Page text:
"Picketing which in itself is peaceful may be coercive when set in a background of violence." ( 85 L.Ed. 837.)

With like reason may it be said that picketing which is unlawful is not justified on the ground that it is a proper exercise of the right of free speech. Paragraph 5 of the syllabus reads:

"The supreme court of the United States cannot say that the finding of a state court that a momentum of fear generated by past violence may survive even though future picketing may be wholly peaceful, so contradicts experience as to warrant rejection." ( 85 L.Ed. 837.)

With like or greater reason, the supreme court of the United States may not say that the statutory provisions above referred to contained in pars. (f) and (g) of sec. 111.06 (2), Stats., so contradict experience and reason as to warrant rejection.

It is said in American Furn. Co. v. I. B. of T. C. H. of A. 222 Wis. 338, 367, 268 N.W. 250, that the terms of a statute "cannot be stretched to permit a union to enforce by picketing demands which the employer may not lawfully accede to." No more may this be done by court decisions. Picketing that so aims is unlawful although it is free from violence. That is just what the picketing here involved is carried on to enforce. It is carried on to enforce the union's demand that the company enter into an all-union contract, and that as heretofore pointed out the company cannot do because such contract cannot under sec. 111.06 (1) (c), Stats., be entered into unless voted by three-quarters of its employees. The case of Senn v. Tile Layers Protective Union, 301 U.S. 468, 479, 57 Sup. Ct. 857, 81 L. Ed. 1229, is particularly relied on by appellant to support the instant picketing, because of its upholding of the picketing there involved because it was peaceful. But the picketing there involved was held to be lawful. The opinion plainly implies that had it been unlawful, it would not have been justified though free from violence, and the minority of the court was of opinion that the picketing was unlawful and therefore not justified notwithstanding its freedom from violence. As to this see further infra.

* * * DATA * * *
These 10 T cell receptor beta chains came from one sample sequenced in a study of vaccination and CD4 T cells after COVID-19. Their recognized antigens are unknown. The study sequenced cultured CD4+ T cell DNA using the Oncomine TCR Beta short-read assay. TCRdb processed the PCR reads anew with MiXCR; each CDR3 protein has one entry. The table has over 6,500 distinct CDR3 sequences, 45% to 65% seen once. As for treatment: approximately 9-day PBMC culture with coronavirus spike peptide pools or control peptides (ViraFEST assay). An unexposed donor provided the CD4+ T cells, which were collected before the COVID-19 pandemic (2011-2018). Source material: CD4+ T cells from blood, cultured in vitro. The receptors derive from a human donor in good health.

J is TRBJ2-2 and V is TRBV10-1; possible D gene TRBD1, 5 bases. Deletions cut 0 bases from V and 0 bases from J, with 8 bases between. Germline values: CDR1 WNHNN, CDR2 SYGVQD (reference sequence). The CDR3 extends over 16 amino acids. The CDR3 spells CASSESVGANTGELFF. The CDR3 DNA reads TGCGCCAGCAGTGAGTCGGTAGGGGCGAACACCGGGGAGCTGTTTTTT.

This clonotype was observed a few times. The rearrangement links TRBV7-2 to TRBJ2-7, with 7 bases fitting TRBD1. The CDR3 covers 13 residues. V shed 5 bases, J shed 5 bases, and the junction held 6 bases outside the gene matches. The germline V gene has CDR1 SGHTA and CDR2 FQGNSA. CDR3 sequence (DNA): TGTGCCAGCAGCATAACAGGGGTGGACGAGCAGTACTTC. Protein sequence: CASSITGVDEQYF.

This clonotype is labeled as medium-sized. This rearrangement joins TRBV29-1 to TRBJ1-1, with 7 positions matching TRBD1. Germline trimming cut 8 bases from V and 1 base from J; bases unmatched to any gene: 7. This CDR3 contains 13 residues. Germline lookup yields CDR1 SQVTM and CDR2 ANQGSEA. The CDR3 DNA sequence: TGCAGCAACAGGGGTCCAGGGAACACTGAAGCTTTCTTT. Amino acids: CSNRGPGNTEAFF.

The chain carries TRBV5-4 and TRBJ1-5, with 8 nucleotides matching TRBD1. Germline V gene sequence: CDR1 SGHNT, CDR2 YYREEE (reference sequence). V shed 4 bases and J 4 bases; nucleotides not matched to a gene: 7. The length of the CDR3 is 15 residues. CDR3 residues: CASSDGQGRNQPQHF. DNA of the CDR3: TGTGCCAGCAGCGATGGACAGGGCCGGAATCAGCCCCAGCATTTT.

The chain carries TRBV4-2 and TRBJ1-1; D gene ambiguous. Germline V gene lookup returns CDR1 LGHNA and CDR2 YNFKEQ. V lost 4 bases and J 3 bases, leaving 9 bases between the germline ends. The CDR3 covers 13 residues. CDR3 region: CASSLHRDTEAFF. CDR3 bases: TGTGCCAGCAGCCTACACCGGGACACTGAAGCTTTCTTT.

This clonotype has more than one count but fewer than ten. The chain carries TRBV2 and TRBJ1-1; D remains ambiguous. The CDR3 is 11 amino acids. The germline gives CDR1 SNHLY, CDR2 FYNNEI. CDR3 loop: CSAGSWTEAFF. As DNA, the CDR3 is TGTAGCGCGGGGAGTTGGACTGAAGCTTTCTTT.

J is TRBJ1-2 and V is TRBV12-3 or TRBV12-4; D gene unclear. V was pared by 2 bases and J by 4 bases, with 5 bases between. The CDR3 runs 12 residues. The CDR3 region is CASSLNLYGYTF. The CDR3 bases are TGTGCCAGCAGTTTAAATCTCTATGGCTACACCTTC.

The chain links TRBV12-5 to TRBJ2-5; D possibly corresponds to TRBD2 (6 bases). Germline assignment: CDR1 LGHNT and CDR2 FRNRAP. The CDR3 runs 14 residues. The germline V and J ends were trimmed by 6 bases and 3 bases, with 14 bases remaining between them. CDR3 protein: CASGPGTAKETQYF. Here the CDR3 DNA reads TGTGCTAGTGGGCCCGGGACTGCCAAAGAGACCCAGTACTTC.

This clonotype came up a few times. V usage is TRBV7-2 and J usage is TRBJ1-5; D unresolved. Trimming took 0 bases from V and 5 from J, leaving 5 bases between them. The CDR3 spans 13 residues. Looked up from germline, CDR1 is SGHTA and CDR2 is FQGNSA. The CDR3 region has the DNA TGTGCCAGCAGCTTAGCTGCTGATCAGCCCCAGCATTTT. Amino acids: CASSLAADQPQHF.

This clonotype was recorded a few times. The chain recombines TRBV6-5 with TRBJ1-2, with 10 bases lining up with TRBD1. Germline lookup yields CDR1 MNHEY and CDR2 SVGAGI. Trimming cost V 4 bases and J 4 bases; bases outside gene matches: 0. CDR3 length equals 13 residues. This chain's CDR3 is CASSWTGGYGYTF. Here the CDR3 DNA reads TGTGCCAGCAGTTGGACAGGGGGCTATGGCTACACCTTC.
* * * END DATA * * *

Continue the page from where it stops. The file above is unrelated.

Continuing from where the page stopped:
We find nothing inconsistent between the provisions of the cease-and-desist order covered by pars. (f) and (g) of sec. 111.06 (2), Stats., and the Thornhill, Carlson, and Swing Cases, supra, on which the union so confidently relies. In none of these cases was the picketing involved carried on for an unlawful purpose. No statutory violations were involved in the Swing Case. The opinion of the court, page 323, states the issue to be merely, "is the constitutional guaranty of freedom of discussion infringed by the common-law policy of a state forbidding resort to peaceful persuasion through picketing merely because there is no immediate employer-employee dispute?" It is also stated in the opinion, page 325:

"All that we have before us, then, is an instance of `peaceful persuasion' disentangled from violence and free from `picketing en masse or otherwise conducted' so as to occasion `imminent and aggravated danger.'"

We should not extend the rule of that case beyond the point at which the court itself stopped. Here we have violations of the statutes above mentioned as to which no question of constitutionality is raised.